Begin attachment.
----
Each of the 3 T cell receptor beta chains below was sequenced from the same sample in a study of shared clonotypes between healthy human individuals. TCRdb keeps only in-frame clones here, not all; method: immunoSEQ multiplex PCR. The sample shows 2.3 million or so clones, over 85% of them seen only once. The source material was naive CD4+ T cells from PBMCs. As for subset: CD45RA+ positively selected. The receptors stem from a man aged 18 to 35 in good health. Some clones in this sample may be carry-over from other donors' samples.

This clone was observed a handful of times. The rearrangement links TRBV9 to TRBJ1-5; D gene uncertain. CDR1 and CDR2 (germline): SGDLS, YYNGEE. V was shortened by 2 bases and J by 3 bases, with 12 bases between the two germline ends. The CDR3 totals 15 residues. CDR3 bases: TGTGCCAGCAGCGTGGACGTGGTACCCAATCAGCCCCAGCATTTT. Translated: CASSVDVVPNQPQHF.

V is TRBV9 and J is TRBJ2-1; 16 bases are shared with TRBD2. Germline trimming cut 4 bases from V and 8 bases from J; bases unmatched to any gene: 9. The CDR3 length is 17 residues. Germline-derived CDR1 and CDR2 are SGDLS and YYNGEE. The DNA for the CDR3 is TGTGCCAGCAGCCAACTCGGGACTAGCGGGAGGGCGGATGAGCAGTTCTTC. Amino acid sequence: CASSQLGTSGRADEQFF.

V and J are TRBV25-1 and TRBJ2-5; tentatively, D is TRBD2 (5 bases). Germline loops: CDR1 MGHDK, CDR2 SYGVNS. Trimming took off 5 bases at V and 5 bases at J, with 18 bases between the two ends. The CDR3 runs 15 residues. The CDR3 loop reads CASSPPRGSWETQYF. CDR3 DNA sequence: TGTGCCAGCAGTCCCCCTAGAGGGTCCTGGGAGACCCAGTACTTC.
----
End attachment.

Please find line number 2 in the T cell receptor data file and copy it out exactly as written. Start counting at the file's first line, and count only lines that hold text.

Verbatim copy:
This clone was observed a handful of times. The rearrangement links TRBV9 to TRBJ1-5; D gene uncertain. CDR1 and CDR2 (germline): SGDLS, YYNGEE. V was shortened by 2 bases and J by 3 bases, with 12 bases between the two germline ends. The CDR3 totals 15 residues. CDR3 bases: TGTGCCAGCAGCGTGGACGTGGTACCCAATCAGCCCCAGCATTTT. Translated: CASSVDVVPNQPQHF.